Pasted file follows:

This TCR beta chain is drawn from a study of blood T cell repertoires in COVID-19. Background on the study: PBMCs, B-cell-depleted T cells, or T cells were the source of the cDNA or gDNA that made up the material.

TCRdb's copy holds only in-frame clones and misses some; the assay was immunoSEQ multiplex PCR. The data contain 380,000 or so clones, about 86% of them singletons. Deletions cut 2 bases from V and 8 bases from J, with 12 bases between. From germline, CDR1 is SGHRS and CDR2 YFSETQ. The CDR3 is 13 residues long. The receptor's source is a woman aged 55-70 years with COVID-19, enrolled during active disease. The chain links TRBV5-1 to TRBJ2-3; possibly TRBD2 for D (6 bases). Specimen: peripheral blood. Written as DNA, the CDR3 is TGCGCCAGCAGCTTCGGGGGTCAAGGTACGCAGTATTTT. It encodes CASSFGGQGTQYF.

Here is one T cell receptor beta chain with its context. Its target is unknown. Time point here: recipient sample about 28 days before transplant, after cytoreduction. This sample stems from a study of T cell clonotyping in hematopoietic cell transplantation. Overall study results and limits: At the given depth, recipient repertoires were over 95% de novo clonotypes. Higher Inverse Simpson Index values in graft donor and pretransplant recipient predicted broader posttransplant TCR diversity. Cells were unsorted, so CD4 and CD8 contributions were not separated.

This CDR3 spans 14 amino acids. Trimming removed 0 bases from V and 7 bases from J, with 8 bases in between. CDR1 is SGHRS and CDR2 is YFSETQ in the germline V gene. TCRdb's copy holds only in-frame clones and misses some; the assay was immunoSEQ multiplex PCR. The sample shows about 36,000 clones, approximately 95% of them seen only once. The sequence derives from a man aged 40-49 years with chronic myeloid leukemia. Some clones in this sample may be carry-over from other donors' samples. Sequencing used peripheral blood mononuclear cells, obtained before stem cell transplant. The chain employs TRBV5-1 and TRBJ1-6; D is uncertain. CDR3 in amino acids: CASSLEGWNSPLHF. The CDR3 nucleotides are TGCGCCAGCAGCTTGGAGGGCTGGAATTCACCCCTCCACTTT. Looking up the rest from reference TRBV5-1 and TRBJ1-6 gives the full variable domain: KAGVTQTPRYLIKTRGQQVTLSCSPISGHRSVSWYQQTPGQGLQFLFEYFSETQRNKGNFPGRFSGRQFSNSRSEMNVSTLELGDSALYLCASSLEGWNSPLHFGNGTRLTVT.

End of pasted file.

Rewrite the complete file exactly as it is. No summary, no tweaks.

This TCR beta chain is drawn from a study of blood T cell repertoires in COVID-19. Background on the study: PBMCs, B-cell-depleted T cells, or T cells were the source of the cDNA or gDNA that made up the material.

TCRdb's copy holds only in-frame clones and misses some; the assay was immunoSEQ multiplex PCR. The data contain 380,000 or so clones, about 86% of them singletons. Deletions cut 2 bases from V and 8 bases from J, with 12 bases between. From germline, CDR1 is SGHRS and CDR2 YFSETQ. The CDR3 is 13 residues long. The receptor's source is a woman aged 55-70 years with COVID-19, enrolled during active disease. The chain links TRBV5-1 to TRBJ2-3; possibly TRBD2 for D (6 bases). Specimen: peripheral blood. Written as DNA, the CDR3 is TGCGCCAGCAGCTTCGGGGGTCAAGGTACGCAGTATTTT. It encodes CASSFGGQGTQYF.

Here is one T cell receptor beta chain with its context. Its target is unknown. Time point here: recipient sample about 28 days before transplant, after cytoreduction. This sample stems from a study of T cell clonotyping in hematopoietic cell transplantation. Overall study results and limits: At the given depth, recipient repertoires were over 95% de novo clonotypes. Higher Inverse Simpson Index values in graft donor and pretransplant recipient predicted broader posttransplant TCR diversity. Cells were unsorted, so CD4 and CD8 contributions were not separated.

This CDR3 spans 14 amino acids. Trimming removed 0 bases from V and 7 bases from J, with 8 bases in between. CDR1 is SGHRS and CDR2 is YFSETQ in the germline V gene. TCRdb's copy holds only in-frame clones and misses some; the assay was immunoSEQ multiplex PCR. The sample shows about 36,000 clones, approximately 95% of them seen only once. The sequence derives from a man aged 40-49 years with chronic myeloid leukemia. Some clones in this sample may be carry-over from other donors' samples. Sequencing used peripheral blood mononuclear cells, obtained before stem cell transplant. The chain employs TRBV5-1 and TRBJ1-6; D is uncertain. CDR3 in amino acids: CASSLEGWNSPLHF. The CDR3 nucleotides are TGCGCCAGCAGCTTGGAGGGCTGGAATTCACCCCTCCACTTT. Looking up the rest from reference TRBV5-1 and TRBJ1-6 gives the full variable domain: KAGVTQTPRYLIKTRGQQVTLSCSPISGHRSVSWYQQTPGQGLQFLFEYFSETQRNKGNFPGRFSGRQFSNSRSEMNVSTLELGDSALYLCASSLEGWNSPLHFGNGTRLTVT.